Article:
Tuesday, December 28, 2010

Hadley School for the Blind

I have another great resource for families and education teams: The Hadley School for the Blind. Have you checked them out? I love recommeding Hadley to families because they have wonderful, FREE resource classes. Professionals can also take courses from Hadley as well. They are online and correspondance type courses that usually go at your pace. They send you out materials and additional resources. I have taken the Braille class (as a refresher) and a few of their early childhood classes.

Check them out:

From the Hadley website:
The Hadley School for the Blind offers more than 100 courses in four program areas. Courses relevant to the needs of blind or visually impaired individuals, their families and professionals working in the blindness field are continually being developed and updated.

Hadley is a distance education school and delivers its courses to students in a variety of different media formats, depending on the student’s need. This custom, one-on-one service allows students to work at their own pace and benefit from Hadley’s expertise regardless of where they live.

Find out more about the individual programs:
href="http://www.hadley.edu/2_c_HS.asp">Adult Continuing Education (ACE)

High School (HS)
Family Education (FE)
Hadley School for Professional Studies (HSPS)

Monday, December 20, 2010

Camp Abilities Costa Rica

Hola! I am excited about my adventure: Camp Abilities Costa Rica!

I am excited to share with you my good news! I will be part of a team that is going to Costa Rica for a program called Camp Abilities. Camp Abilities gives children and youth who are blind and visually impaired the opportunity to discover their abilities as they get to play and be active. I love this program! Camp Abilities programs started in Brockport, New York and is now all over the country. I am also proud to say that I started Camp Abilities chapter in Connecticut last year.

Camp Abilities Costa Rica will be in March from the 16-20, 2011. I will be facilitating the vision impairment training for 30 volunteers on March 16. This is the first year for Camp Abilities Costa Rica. They have 23 students of all ages, vision impairments and abilities participating. Camp Abilities Costa Rica will be at Universidad de Costa Rica Cede del Atlantico.

I am proud to be part of the Camp Abilities Costa Rica training team. I will provide the vision impairment training for 30 volunteers on March 16. I have jumped into learning Spanish and preparing for my training. Camp Abilities Costa Rica has limited resources for programming needs for their program. I am asking for donations for resources, equipment and travel needs for Camp Abilities Costa Rica. I would like to purchase specialized sports equipment such as beep baseballs to donate for future Camp Abilities. I am also fundraising for travel needs and additional resources to support a successful camp. It is my goal to raise $600 for Camp Abilities Costa Rica. For more information about Camp Abilities programs, you can visit the main program, http://www.campabilities.org/. You can also visit the Camp Abilities Connecticut site, http://www.campabilitiesct.org/. I am the program director for Camp Abilities Connecticut.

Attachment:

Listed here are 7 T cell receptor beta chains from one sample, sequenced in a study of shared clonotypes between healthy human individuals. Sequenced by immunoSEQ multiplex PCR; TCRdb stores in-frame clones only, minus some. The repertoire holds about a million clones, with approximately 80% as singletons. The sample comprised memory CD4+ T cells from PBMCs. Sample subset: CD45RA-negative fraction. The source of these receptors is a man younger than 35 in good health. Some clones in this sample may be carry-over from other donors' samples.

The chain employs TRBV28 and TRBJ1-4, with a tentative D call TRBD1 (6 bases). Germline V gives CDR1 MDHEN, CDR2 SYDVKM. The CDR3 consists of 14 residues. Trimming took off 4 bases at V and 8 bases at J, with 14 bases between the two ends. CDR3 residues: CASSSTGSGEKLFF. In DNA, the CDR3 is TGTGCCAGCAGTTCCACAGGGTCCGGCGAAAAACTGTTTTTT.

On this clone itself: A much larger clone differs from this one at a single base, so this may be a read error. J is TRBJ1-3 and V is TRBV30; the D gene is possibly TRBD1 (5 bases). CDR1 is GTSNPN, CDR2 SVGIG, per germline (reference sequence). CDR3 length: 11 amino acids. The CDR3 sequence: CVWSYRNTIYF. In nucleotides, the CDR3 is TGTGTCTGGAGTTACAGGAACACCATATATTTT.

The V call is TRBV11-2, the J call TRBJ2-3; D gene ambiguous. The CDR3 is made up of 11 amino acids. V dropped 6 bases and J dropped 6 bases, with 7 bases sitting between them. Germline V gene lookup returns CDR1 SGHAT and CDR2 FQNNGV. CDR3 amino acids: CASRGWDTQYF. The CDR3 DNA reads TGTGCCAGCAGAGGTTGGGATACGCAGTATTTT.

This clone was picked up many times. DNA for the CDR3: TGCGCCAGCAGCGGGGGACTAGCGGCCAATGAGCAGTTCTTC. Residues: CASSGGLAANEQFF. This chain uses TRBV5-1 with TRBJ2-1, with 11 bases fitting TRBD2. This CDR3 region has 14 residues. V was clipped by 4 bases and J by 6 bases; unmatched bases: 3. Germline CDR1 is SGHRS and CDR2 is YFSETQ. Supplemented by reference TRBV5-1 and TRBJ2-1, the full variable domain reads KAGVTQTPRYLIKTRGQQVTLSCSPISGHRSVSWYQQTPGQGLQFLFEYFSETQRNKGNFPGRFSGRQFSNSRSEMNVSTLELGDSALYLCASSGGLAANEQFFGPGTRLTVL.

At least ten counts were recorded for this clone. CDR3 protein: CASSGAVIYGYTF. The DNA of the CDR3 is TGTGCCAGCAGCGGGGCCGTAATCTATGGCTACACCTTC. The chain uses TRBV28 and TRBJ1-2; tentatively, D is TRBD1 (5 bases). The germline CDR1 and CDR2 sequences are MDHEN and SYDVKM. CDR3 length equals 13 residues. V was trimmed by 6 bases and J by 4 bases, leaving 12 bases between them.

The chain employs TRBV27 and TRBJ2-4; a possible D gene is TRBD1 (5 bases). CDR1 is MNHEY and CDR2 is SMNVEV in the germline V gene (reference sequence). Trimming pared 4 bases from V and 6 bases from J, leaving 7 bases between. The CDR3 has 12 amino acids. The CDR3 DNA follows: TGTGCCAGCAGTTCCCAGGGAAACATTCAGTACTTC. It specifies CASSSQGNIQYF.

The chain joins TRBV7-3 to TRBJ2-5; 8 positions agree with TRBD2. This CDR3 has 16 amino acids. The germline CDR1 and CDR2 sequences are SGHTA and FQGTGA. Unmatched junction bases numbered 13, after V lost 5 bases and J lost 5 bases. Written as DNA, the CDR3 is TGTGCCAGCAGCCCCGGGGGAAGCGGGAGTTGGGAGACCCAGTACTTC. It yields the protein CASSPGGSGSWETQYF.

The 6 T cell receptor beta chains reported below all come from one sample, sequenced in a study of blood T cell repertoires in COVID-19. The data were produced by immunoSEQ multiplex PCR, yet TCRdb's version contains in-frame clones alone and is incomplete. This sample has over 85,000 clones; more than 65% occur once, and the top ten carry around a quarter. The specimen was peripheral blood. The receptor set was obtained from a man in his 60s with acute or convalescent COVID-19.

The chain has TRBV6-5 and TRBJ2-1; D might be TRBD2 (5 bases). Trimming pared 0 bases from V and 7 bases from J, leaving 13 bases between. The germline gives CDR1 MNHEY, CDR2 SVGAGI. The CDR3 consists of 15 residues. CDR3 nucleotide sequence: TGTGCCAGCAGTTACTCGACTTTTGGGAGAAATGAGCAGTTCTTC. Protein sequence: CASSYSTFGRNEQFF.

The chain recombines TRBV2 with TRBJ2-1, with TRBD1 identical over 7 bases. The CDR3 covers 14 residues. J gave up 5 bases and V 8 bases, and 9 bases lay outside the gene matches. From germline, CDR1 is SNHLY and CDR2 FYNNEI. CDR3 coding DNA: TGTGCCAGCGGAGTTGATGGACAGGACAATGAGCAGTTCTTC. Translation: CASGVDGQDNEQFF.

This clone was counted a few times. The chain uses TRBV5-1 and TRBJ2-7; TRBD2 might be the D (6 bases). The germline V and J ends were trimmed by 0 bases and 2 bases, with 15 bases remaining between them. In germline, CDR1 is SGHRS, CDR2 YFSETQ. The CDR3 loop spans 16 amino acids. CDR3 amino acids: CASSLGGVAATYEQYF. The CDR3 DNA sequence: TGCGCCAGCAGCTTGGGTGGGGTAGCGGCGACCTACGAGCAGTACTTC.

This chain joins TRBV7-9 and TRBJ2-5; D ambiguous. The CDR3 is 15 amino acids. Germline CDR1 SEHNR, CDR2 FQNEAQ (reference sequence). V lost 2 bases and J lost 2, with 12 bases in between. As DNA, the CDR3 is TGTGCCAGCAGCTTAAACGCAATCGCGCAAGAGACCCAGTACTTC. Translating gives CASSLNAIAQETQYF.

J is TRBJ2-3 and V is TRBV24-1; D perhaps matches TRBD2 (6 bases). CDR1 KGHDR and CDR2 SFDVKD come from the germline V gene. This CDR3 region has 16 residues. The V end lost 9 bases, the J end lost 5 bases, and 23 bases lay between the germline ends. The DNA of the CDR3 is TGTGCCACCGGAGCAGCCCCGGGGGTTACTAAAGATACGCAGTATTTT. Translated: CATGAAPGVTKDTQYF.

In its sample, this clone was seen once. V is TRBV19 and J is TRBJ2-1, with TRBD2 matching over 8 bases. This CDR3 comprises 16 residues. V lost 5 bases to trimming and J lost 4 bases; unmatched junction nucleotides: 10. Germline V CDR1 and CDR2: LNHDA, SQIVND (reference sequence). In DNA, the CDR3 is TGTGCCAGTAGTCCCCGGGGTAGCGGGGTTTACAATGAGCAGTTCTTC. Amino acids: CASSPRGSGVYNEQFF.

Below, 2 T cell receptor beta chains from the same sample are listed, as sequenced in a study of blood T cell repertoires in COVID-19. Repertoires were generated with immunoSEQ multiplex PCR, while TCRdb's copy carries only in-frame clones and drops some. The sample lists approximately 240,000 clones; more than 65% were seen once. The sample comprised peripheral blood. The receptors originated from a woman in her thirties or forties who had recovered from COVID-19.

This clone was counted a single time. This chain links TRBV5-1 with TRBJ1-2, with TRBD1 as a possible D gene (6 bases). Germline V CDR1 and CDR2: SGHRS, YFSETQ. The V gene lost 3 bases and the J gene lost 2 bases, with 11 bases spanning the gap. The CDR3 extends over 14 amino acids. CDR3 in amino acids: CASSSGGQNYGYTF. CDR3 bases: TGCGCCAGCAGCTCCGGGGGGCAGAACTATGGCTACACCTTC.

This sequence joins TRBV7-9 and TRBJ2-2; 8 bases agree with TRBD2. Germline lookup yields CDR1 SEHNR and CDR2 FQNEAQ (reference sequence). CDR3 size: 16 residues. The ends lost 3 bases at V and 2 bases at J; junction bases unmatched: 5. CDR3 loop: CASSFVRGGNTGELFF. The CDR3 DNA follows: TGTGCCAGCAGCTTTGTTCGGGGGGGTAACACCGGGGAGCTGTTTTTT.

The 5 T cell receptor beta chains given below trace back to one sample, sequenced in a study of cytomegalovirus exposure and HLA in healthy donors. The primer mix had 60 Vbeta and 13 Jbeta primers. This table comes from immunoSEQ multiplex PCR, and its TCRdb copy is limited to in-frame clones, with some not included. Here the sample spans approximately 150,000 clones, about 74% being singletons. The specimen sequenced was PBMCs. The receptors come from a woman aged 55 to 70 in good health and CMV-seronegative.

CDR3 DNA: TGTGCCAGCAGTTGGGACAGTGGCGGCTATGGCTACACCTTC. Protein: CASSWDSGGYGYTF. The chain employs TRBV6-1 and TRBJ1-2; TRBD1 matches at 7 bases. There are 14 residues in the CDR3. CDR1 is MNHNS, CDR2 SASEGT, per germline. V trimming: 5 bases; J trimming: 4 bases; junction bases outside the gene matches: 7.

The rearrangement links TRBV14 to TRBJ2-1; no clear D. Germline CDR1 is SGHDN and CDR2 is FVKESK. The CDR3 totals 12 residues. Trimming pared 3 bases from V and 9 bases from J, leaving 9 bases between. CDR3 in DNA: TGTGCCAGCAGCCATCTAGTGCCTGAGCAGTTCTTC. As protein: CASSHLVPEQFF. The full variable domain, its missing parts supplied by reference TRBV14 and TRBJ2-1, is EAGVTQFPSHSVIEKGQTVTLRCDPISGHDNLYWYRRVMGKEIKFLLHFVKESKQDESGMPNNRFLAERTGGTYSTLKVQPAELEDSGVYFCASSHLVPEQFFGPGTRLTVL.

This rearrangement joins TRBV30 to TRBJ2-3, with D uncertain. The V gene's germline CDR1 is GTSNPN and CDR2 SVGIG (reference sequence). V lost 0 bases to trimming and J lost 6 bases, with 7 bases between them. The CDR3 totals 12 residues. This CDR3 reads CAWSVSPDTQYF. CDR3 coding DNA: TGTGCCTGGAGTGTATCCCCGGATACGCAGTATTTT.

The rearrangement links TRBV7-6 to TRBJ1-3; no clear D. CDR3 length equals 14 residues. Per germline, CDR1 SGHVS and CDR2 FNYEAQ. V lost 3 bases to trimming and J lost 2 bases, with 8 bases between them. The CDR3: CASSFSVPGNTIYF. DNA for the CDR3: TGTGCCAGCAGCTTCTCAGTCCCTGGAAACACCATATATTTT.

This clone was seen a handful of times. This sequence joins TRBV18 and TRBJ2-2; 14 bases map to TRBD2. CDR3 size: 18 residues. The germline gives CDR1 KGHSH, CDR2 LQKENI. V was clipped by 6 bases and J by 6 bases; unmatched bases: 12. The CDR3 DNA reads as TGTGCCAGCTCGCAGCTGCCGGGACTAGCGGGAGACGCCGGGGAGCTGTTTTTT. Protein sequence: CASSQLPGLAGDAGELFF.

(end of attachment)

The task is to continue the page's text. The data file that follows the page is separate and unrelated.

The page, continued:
I would appreciate a donation of any amount. I have opened a Paypal fundraising account for this program. I hope to reach my goal so I can help support a successful start to Camp Abilities Costa Rica. All of the equipment and supplies I purchase will be donated to their program for current and future use. Thank you for supporting my efforts to go to Costa Rica. I love teaching children who are blind and visually impaired. I am excited to go to a new area and train other professionals and meet new students.

Here's how you can help: Click on the DONATE button on the sidebar of the blog. It will take you to the Paypal site and you can make your donation.
Please let me know that you donated. I want to personally thank everyone who supports me. I will also post pictures of Camp Abilities Costa Rica on my blog. Feel free to contact me for additional information about Camp Abilities Costa Rica, vision impairment education or how you can be part of Camp Abilities Connecticut.